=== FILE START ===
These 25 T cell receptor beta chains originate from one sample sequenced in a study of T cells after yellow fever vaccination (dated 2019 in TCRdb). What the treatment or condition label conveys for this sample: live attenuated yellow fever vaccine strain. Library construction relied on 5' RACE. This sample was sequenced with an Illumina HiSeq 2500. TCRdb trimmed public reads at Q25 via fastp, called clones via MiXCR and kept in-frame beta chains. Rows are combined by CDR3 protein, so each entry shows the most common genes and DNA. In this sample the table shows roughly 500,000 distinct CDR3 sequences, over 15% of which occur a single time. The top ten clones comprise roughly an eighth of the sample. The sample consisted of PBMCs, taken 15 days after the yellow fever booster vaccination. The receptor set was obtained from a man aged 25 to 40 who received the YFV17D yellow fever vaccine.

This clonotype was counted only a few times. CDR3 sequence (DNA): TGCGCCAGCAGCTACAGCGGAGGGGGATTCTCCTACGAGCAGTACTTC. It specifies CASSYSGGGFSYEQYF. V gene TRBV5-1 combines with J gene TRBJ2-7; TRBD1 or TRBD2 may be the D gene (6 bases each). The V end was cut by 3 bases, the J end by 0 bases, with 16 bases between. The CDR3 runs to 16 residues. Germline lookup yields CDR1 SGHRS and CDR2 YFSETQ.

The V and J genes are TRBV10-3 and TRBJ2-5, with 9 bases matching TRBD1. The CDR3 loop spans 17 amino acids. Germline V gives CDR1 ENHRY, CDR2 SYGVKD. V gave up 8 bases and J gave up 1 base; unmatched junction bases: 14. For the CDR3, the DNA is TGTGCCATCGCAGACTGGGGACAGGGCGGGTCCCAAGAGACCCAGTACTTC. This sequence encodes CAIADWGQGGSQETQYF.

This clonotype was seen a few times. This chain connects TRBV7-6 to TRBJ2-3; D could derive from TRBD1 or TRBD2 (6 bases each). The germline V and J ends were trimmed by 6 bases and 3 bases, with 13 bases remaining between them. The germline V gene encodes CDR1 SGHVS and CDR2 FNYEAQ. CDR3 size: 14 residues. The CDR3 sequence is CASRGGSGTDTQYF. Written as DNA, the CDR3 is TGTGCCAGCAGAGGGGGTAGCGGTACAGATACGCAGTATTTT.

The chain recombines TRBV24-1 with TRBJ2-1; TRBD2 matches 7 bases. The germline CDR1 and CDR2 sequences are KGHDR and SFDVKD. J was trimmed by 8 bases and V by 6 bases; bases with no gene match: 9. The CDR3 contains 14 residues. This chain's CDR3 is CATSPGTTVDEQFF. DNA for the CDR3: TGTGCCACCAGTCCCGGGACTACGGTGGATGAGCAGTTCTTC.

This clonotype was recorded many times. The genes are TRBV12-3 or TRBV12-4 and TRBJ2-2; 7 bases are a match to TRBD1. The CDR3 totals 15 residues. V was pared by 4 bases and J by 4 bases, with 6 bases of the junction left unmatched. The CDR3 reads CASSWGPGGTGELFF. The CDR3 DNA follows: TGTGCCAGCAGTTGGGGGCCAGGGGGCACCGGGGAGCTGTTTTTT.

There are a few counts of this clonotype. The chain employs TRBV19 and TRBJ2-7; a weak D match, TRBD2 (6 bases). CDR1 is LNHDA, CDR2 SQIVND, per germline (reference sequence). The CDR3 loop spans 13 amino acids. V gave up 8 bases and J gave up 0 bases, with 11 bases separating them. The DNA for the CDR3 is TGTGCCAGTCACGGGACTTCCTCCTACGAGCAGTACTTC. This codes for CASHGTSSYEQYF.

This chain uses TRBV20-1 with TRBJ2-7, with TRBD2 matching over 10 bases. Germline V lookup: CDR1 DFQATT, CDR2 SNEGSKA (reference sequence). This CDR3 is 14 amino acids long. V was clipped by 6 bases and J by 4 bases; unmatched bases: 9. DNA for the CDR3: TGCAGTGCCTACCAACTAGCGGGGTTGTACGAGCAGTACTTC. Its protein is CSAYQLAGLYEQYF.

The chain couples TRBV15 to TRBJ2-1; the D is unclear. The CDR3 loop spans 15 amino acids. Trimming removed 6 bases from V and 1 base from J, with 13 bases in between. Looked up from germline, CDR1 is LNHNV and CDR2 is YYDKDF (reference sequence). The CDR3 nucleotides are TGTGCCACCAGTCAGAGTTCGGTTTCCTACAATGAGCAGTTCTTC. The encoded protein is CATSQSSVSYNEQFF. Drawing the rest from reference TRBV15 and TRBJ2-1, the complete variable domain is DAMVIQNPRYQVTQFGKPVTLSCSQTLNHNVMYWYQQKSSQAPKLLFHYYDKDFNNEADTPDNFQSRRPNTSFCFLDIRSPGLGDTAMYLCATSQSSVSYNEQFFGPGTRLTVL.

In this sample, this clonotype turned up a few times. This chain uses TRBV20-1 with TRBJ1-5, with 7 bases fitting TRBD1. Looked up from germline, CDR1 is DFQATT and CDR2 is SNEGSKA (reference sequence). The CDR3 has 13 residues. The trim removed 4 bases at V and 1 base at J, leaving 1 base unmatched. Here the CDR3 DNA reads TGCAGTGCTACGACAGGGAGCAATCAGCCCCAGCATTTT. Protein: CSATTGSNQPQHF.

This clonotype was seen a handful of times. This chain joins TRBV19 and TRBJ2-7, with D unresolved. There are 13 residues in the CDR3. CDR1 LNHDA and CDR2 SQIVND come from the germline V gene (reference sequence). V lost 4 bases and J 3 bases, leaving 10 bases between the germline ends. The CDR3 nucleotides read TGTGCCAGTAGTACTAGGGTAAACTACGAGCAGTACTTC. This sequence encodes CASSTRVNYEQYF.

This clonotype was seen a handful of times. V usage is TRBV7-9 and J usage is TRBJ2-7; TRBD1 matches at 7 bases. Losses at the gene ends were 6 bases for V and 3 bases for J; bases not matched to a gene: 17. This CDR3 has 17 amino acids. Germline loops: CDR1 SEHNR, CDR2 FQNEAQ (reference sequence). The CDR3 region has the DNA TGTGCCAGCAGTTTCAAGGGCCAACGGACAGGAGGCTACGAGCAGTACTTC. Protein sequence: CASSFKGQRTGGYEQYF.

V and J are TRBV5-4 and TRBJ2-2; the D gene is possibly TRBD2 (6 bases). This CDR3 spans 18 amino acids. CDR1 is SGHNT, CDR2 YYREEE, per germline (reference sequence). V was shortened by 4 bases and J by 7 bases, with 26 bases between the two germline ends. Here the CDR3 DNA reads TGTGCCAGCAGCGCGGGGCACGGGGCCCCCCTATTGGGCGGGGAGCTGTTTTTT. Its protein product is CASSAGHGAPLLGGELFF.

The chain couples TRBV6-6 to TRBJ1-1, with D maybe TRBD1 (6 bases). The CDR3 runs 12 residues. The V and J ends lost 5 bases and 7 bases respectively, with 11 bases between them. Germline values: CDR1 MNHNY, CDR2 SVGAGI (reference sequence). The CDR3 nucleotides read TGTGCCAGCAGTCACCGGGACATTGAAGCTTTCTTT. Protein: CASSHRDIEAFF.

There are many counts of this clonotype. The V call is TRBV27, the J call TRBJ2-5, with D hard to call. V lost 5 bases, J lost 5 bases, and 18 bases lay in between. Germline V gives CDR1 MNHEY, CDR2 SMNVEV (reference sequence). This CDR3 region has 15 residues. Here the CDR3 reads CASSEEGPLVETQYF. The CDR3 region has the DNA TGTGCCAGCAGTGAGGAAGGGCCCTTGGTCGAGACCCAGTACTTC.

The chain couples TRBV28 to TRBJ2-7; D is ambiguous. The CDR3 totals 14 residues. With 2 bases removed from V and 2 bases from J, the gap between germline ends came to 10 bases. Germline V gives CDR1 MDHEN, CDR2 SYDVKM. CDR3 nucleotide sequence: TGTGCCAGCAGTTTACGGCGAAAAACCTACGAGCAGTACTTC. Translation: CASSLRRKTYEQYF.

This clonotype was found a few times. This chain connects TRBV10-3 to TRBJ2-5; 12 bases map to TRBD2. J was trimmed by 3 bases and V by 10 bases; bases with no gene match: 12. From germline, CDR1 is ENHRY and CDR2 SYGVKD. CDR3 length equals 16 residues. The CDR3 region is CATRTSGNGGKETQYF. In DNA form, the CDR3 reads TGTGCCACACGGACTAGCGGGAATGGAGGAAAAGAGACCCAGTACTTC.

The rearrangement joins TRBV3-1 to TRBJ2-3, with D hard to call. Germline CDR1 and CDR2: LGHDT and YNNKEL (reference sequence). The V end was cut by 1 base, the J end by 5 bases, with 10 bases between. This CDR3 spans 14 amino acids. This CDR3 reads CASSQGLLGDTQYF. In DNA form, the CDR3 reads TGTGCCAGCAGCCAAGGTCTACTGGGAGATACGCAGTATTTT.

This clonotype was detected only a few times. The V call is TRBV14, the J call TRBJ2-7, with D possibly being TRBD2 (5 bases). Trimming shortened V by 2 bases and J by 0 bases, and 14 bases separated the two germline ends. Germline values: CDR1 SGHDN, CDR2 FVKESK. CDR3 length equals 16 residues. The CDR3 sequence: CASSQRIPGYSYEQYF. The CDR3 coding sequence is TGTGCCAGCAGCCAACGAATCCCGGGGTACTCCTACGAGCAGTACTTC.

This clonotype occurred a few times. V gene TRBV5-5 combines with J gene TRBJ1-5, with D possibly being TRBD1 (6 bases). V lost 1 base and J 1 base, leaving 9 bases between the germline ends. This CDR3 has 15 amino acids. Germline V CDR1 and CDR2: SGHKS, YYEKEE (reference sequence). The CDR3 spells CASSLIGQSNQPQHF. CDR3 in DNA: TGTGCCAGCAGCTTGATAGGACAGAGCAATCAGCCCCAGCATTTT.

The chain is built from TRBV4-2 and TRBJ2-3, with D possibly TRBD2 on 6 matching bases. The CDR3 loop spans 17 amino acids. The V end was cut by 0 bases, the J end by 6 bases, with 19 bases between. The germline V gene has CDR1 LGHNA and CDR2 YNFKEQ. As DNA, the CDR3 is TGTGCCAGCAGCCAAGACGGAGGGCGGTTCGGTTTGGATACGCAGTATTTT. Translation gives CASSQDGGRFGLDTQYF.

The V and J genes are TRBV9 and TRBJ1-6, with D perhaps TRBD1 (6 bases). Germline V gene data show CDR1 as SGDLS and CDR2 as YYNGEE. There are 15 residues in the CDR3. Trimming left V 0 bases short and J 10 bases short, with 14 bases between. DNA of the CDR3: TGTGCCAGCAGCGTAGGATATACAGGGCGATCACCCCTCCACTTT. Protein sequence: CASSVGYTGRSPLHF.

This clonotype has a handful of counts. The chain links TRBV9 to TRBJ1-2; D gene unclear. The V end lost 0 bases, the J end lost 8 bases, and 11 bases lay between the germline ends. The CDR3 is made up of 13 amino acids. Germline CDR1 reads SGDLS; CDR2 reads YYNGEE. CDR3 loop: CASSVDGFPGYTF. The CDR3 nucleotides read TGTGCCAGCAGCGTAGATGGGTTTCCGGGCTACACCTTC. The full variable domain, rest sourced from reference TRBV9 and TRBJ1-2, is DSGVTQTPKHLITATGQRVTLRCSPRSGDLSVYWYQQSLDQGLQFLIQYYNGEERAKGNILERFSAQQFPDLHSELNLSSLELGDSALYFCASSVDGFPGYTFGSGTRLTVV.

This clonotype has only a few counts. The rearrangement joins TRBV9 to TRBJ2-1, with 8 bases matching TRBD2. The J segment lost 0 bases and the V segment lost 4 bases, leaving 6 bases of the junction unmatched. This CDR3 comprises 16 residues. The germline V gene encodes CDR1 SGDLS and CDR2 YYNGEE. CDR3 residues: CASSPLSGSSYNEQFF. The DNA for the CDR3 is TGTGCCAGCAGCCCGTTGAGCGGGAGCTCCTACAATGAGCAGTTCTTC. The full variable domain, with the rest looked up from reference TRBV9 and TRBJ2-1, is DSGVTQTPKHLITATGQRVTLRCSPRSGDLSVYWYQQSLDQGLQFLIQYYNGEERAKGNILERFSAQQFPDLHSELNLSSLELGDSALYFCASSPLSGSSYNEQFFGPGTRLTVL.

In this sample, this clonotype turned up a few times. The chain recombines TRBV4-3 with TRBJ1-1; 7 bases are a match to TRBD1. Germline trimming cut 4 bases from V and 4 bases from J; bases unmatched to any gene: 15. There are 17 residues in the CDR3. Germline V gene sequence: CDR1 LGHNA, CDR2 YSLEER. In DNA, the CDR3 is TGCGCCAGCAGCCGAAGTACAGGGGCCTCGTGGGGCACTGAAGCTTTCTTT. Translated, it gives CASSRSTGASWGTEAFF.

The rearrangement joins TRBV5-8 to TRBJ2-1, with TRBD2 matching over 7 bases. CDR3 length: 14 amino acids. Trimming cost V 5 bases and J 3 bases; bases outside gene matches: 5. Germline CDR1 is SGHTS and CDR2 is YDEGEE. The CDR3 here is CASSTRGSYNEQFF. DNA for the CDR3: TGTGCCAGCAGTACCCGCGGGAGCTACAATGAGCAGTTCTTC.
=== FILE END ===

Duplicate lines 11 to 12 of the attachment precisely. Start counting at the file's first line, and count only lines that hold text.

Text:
This clonotype was seen a handful of times. This chain joins TRBV19 and TRBJ2-7, with D unresolved. There are 13 residues in the CDR3. CDR1 LNHDA and CDR2 SQIVND come from the germline V gene (reference sequence). V lost 4 bases and J 3 bases, leaving 10 bases between the germline ends. The CDR3 nucleotides read TGTGCCAGTAGTACTAGGGTAAACTACGAGCAGTACTTC. This sequence encodes CASSTRVNYEQYF.

This clonotype was seen a handful of times. V usage is TRBV7-9 and J usage is TRBJ2-7; TRBD1 matches at 7 bases. Losses at the gene ends were 6 bases for V and 3 bases for J; bases not matched to a gene: 17. This CDR3 has 17 amino acids. Germline loops: CDR1 SEHNR, CDR2 FQNEAQ (reference sequence). The CDR3 region has the DNA TGTGCCAGCAGTTTCAAGGGCCAACGGACAGGAGGCTACGAGCAGTACTTC. Protein sequence: CASSFKGQRTGGYEQYF.